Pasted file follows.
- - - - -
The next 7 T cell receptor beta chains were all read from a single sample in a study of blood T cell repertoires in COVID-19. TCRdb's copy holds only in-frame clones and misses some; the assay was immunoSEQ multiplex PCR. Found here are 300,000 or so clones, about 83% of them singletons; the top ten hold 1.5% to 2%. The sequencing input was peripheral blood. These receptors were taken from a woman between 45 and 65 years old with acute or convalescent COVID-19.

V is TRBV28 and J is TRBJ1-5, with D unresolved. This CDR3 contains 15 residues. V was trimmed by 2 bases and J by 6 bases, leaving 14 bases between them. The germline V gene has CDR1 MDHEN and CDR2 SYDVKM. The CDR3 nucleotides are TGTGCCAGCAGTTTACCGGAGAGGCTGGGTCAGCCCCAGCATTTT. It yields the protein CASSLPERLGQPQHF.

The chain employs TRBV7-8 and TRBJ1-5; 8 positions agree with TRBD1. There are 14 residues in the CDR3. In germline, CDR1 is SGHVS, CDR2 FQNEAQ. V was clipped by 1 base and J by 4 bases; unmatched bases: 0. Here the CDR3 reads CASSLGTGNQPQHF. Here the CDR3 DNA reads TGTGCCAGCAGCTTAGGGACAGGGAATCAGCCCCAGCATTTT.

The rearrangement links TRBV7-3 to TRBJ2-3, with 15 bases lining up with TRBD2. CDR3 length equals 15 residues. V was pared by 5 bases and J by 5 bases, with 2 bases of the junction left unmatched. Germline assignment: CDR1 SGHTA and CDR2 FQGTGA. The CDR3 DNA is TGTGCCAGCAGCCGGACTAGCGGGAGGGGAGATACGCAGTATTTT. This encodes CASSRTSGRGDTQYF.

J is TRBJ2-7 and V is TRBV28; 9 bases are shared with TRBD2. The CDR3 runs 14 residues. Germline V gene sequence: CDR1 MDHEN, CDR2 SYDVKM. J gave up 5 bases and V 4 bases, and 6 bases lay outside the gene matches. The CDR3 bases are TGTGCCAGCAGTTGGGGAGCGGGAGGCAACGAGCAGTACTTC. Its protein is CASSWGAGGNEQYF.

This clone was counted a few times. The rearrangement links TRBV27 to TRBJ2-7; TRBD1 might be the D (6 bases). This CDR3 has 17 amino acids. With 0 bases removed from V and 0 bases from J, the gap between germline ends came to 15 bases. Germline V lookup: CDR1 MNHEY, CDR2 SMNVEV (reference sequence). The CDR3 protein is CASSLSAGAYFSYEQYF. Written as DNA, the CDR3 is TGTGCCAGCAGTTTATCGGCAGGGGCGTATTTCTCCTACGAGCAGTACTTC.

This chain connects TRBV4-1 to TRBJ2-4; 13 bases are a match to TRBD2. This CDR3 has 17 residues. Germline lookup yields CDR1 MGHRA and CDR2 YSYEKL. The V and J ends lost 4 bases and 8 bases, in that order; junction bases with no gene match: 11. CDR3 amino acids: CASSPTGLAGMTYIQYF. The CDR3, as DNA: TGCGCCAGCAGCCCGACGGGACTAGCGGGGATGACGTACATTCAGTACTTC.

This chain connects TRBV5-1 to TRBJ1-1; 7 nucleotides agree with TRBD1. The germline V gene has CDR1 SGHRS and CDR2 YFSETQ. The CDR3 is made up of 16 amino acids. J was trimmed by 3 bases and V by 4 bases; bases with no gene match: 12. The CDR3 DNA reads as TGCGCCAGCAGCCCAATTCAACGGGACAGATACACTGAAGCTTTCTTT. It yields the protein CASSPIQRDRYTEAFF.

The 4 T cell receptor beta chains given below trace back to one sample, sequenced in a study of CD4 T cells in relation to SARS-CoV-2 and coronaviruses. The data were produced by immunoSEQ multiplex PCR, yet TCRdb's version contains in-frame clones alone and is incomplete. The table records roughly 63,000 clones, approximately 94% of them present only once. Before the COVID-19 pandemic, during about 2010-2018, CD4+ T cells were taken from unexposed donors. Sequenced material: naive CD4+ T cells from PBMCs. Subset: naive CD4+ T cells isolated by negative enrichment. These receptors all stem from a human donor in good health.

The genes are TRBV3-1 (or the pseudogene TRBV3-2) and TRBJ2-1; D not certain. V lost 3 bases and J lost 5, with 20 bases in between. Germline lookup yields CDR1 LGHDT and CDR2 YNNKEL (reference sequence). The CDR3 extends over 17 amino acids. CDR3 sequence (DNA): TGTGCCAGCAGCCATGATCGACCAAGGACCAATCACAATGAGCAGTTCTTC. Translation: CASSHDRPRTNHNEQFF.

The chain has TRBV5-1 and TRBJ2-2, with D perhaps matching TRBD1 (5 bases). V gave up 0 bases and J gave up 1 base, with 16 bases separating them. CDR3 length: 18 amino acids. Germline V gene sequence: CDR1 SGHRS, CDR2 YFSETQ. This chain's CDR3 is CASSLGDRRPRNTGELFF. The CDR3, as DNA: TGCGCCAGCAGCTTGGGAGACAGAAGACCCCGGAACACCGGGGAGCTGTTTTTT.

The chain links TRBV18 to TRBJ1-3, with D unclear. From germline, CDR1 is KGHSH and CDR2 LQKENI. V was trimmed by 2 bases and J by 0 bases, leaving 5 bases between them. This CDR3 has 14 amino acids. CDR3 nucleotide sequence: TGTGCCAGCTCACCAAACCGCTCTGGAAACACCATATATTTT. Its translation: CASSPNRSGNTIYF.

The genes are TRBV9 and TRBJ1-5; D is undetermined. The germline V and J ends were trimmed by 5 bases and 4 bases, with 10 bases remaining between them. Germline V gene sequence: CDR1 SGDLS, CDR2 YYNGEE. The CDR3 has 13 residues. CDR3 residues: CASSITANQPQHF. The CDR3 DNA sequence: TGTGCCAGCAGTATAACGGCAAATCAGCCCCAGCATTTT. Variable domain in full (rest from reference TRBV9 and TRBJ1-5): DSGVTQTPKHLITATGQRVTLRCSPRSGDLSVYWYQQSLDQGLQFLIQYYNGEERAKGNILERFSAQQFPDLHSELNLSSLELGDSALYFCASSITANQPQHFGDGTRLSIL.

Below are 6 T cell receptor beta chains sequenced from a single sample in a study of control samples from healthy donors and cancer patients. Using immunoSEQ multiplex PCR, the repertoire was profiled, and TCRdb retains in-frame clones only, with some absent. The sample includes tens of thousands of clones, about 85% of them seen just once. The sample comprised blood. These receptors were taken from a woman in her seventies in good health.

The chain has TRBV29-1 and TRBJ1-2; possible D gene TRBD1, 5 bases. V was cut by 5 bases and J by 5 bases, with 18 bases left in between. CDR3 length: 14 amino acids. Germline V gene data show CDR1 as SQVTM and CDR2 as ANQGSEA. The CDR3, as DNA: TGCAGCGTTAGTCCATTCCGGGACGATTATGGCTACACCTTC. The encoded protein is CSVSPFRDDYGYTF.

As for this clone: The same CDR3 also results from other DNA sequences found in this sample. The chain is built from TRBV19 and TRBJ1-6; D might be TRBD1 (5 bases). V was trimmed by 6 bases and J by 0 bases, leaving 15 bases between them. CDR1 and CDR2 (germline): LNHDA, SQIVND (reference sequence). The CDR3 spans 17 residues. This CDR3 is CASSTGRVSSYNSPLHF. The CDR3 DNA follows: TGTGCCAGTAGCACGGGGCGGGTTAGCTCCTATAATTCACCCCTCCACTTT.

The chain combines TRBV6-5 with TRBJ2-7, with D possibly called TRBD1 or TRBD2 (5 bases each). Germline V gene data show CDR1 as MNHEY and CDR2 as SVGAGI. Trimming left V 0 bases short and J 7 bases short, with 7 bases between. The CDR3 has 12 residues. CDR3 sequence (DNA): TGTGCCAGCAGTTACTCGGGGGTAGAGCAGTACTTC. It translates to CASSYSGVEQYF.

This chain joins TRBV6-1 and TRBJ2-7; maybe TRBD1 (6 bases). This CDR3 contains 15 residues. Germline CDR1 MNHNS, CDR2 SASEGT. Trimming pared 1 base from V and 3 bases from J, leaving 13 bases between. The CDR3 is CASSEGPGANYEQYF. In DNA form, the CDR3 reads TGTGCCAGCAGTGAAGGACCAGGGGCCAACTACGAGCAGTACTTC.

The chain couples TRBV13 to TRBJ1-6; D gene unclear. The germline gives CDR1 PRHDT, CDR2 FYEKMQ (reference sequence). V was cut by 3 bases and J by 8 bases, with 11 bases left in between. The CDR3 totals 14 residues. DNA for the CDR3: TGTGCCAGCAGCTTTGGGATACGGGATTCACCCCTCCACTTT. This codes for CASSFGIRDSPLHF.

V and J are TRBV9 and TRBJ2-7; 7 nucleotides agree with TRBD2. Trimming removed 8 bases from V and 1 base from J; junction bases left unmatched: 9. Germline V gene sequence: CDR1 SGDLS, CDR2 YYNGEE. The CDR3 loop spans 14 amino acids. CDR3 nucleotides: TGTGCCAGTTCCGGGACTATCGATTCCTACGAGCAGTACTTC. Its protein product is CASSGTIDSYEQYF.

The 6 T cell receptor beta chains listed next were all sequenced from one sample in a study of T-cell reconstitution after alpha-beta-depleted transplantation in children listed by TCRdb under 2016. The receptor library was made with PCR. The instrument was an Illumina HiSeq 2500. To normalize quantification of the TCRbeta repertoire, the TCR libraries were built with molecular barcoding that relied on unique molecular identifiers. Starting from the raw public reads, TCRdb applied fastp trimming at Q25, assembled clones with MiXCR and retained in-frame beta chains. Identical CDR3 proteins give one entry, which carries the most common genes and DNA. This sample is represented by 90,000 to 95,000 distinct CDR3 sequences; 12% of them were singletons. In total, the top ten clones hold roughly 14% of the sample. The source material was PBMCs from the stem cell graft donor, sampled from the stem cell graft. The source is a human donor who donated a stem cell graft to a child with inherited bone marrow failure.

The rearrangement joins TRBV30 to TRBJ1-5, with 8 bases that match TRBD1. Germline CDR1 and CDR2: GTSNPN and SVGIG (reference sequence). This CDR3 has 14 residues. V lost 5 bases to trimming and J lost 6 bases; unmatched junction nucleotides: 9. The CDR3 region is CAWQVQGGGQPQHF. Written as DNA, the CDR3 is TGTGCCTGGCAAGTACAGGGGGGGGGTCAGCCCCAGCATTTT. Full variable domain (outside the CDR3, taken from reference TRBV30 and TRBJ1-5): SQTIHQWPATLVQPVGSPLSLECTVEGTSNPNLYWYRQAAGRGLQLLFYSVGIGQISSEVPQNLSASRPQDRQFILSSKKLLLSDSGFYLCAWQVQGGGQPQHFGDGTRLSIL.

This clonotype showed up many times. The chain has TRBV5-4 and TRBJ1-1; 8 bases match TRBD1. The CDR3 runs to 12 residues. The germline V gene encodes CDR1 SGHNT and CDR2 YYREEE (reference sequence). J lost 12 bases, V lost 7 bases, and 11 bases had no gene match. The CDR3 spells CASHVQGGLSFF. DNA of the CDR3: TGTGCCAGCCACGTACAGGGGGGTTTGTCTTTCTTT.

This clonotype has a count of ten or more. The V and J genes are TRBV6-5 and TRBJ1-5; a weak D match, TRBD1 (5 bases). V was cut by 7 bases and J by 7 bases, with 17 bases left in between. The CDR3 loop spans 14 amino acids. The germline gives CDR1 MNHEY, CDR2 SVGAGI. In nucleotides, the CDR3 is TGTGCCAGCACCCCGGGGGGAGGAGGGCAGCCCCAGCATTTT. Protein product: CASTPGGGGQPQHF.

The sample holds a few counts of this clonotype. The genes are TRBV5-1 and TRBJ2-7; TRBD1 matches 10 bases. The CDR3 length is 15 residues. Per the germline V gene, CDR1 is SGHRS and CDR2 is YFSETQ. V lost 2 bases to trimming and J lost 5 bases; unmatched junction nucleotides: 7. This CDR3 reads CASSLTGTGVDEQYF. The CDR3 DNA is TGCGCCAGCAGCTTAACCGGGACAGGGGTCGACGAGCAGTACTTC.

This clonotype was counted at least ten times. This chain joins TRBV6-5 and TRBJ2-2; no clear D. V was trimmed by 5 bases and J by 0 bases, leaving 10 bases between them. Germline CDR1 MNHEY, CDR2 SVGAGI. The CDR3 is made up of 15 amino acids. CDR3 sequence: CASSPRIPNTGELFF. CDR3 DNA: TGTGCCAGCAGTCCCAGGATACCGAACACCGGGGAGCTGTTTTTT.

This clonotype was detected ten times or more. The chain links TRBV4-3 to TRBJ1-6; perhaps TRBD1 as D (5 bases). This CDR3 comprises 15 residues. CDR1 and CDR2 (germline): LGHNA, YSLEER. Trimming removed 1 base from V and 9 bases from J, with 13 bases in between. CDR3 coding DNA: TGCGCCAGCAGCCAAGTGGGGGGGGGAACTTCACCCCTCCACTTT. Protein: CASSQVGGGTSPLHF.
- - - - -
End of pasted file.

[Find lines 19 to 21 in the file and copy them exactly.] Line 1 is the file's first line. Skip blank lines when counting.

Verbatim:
The chain couples TRBV13 to TRBJ1-6; D gene unclear. The germline gives CDR1 PRHDT, CDR2 FYEKMQ (reference sequence). V was cut by 3 bases and J by 8 bases, with 11 bases left in between. The CDR3 totals 14 residues. DNA for the CDR3: TGTGCCAGCAGCTTTGGGATACGGGATTCACCCCTCCACTTT. This codes for CASSFGIRDSPLHF.

V and J are TRBV9 and TRBJ2-7; 7 nucleotides agree with TRBD2. Trimming removed 8 bases from V and 1 base from J; junction bases left unmatched: 9. Germline V gene sequence: CDR1 SGDLS, CDR2 YYNGEE. The CDR3 loop spans 14 amino acids. CDR3 nucleotides: TGTGCCAGTTCCGGGACTATCGATTCCTACGAGCAGTACTTC. Its protein product is CASSGTIDSYEQYF.

The 6 T cell receptor beta chains listed next were all sequenced from one sample in a study of T-cell reconstitution after alpha-beta-depleted transplantation in children listed by TCRdb under 2016. The receptor library was made with PCR. The instrument was an Illumina HiSeq 2500. To normalize quantification of the TCRbeta repertoire, the TCR libraries were built with molecular barcoding that relied on unique molecular identifiers. Starting from the raw public reads, TCRdb applied fastp trimming at Q25, assembled clones with MiXCR and retained in-frame beta chains. Identical CDR3 proteins give one entry, which carries the most common genes and DNA. This sample is represented by 90,000 to 95,000 distinct CDR3 sequences; 12% of them were singletons. In total, the top ten clones hold roughly 14% of the sample. The source material was PBMCs from the stem cell graft donor, sampled from the stem cell graft. The source is a human donor who donated a stem cell graft to a child with inherited bone marrow failure.